The Bone Cave harvestman is a long-legged arachnid found in central Texas caves. Since its entire life is spent in caves, it has no need for eyes and is blind. It is pale orange in color with a rough exoskeleton, and it measures 0.06 to 11 inches (1.41 to 2.67 mm) in body length. Leg length is 0.24 to 0.46 inches (6.1 to 11.79 mm).
Bone Cave harvestmen are only found in caves, sinkholes, and other subterranean voids where the temperature and humidity are constant. Most specimens are found under large rocks, but they are occasionally seen walking on moist floors. They seem to prefer the coolest, dampest spots where they can prey on tiny invertebrates. Little is known about the reproductive behavior of this species. Young harvestmen are white to yellow in color. There are no distinct seasonal reproductive cycles for this species. Population numbers are unknown, but they are known to occur in over 50 caves in Texas.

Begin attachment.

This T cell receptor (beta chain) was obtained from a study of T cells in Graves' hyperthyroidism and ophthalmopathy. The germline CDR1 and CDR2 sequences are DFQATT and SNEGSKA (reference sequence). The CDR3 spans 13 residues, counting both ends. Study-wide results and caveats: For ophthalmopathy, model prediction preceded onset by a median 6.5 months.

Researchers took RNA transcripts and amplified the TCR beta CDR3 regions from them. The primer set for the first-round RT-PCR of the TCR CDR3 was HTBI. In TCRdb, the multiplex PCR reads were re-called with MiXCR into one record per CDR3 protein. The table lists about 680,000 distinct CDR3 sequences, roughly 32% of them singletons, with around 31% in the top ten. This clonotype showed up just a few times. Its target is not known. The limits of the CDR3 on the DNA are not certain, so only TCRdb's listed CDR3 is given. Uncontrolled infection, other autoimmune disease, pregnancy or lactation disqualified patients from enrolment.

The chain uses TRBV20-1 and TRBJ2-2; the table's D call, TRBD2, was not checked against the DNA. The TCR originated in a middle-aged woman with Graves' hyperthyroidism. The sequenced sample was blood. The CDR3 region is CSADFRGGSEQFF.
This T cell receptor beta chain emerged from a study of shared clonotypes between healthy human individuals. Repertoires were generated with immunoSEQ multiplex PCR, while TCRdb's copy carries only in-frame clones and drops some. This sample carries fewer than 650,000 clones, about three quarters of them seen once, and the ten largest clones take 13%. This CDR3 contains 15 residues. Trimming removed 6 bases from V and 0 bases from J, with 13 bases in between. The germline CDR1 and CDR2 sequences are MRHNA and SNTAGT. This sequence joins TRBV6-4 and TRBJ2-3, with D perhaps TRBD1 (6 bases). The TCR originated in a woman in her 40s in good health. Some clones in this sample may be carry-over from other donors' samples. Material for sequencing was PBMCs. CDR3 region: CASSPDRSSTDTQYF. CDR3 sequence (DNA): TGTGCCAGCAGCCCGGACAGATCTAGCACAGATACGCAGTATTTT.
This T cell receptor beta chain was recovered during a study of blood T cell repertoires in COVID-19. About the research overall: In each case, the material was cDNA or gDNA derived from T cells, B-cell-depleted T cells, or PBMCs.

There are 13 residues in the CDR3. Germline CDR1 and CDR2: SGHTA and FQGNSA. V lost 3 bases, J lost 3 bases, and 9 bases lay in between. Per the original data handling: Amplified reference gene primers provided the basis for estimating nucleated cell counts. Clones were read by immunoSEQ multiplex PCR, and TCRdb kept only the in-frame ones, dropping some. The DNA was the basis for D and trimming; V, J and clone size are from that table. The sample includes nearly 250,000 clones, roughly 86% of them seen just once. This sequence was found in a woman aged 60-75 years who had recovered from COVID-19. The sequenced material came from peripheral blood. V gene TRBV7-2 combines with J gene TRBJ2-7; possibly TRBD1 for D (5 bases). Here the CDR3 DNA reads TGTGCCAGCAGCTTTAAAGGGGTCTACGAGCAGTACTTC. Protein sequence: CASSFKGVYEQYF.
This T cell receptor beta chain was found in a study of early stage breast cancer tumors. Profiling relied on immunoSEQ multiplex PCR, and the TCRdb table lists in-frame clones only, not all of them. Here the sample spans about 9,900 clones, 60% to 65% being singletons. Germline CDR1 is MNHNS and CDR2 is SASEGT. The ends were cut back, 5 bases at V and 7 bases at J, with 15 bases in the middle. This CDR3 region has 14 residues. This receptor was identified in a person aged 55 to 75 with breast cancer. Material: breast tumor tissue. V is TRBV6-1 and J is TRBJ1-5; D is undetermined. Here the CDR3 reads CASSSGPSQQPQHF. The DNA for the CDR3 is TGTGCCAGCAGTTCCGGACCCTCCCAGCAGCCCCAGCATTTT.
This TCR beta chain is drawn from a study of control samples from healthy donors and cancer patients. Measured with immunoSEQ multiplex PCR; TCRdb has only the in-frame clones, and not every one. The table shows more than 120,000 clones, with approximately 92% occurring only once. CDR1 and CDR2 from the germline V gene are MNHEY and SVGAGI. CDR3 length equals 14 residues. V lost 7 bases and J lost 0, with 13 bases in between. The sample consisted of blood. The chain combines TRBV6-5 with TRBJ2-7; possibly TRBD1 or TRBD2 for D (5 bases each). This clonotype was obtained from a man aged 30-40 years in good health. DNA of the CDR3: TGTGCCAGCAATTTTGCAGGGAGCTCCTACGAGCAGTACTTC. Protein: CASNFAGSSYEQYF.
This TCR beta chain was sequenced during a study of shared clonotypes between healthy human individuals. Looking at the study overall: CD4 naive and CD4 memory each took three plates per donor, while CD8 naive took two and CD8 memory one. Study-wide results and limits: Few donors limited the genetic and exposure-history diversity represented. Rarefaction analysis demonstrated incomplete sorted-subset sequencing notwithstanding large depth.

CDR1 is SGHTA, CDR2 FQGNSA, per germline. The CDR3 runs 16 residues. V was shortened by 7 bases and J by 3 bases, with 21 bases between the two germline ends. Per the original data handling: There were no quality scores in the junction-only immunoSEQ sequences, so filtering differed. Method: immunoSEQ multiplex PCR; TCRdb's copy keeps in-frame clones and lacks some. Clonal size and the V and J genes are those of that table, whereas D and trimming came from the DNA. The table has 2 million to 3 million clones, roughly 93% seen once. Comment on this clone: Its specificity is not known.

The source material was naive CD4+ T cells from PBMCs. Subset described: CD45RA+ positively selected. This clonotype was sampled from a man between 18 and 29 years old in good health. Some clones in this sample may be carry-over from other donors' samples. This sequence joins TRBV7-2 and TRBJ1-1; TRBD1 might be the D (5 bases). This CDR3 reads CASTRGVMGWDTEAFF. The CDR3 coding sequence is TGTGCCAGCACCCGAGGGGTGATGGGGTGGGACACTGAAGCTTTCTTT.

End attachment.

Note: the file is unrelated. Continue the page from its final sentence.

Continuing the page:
The main threat to this species is contamination by pollutants and loss of cave habitat due to urban development. Many caves have been altered by humans (paved over or filled in for road construction or building site preparation), and therefore the caves no longer provide a stable temperature or humidity to support harvestmen. A recovery plan was drawn up in 1994 which includes protection of its remaining habitat and continued research into its biological and habitat needs.
Bone Cave Harvestman Facts Last Updated: May 9, 2017
To Cite This Page:
Glenn, C. R. 2006. "Earth's Endangered Creatures - Bone Cave Harvestman Facts" (Online).
Accessed 4/19/2018 at http://earthsendangered.com/profile.asp?sp=668&ID=9.
Need more Bone Cave Harvestman facts?
Ten Creatures that may become extinct in the next 10 years
1. Leatherback Sea Turtle Leatherback sea turtles have been around since pre-historic times. And unfortunately, if the species is allowed to vanish, scientists believe it will foreshadow the extinction of a host of other marine species. It is estimated that there are less than 5,000 nesting female leatherback sea turtles in the Pacific Ocean today, down from 91,000 in 1980.